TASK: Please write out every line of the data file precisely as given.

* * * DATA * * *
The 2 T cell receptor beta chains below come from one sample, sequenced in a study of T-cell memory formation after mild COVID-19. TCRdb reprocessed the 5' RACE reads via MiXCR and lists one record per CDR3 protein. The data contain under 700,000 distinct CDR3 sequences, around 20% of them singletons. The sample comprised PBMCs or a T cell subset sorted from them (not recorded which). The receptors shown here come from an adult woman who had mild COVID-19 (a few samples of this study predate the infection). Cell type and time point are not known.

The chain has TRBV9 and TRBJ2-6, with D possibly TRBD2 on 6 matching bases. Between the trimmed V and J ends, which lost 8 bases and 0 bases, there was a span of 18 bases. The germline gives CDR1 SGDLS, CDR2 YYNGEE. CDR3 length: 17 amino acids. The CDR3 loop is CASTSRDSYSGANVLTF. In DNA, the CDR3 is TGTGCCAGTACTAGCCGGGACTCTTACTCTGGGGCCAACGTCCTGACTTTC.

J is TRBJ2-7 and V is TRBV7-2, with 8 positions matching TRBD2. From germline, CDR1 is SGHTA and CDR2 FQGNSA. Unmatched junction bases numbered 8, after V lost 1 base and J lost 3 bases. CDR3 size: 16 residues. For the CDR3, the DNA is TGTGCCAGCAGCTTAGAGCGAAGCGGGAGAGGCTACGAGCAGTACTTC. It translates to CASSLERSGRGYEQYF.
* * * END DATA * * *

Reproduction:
The 2 T cell receptor beta chains below come from one sample, sequenced in a study of T-cell memory formation after mild COVID-19. TCRdb reprocessed the 5' RACE reads via MiXCR and lists one record per CDR3 protein. The data contain under 700,000 distinct CDR3 sequences, around 20% of them singletons. The sample comprised PBMCs or a T cell subset sorted from them (not recorded which). The receptors shown here come from an adult woman who had mild COVID-19 (a few samples of this study predate the infection). Cell type and time point are not known.

The chain has TRBV9 and TRBJ2-6, with D possibly TRBD2 on 6 matching bases. Between the trimmed V and J ends, which lost 8 bases and 0 bases, there was a span of 18 bases. The germline gives CDR1 SGDLS, CDR2 YYNGEE. CDR3 length: 17 amino acids. The CDR3 loop is CASTSRDSYSGANVLTF. In DNA, the CDR3 is TGTGCCAGTACTAGCCGGGACTCTTACTCTGGGGCCAACGTCCTGACTTTC.

J is TRBJ2-7 and V is TRBV7-2, with 8 positions matching TRBD2. From germline, CDR1 is SGHTA and CDR2 FQGNSA. Unmatched junction bases numbered 8, after V lost 1 base and J lost 3 bases. CDR3 size: 16 residues. For the CDR3, the DNA is TGTGCCAGCAGCTTAGAGCGAAGCGGGAGAGGCTACGAGCAGTACTTC. It translates to CASSLERSGRGYEQYF.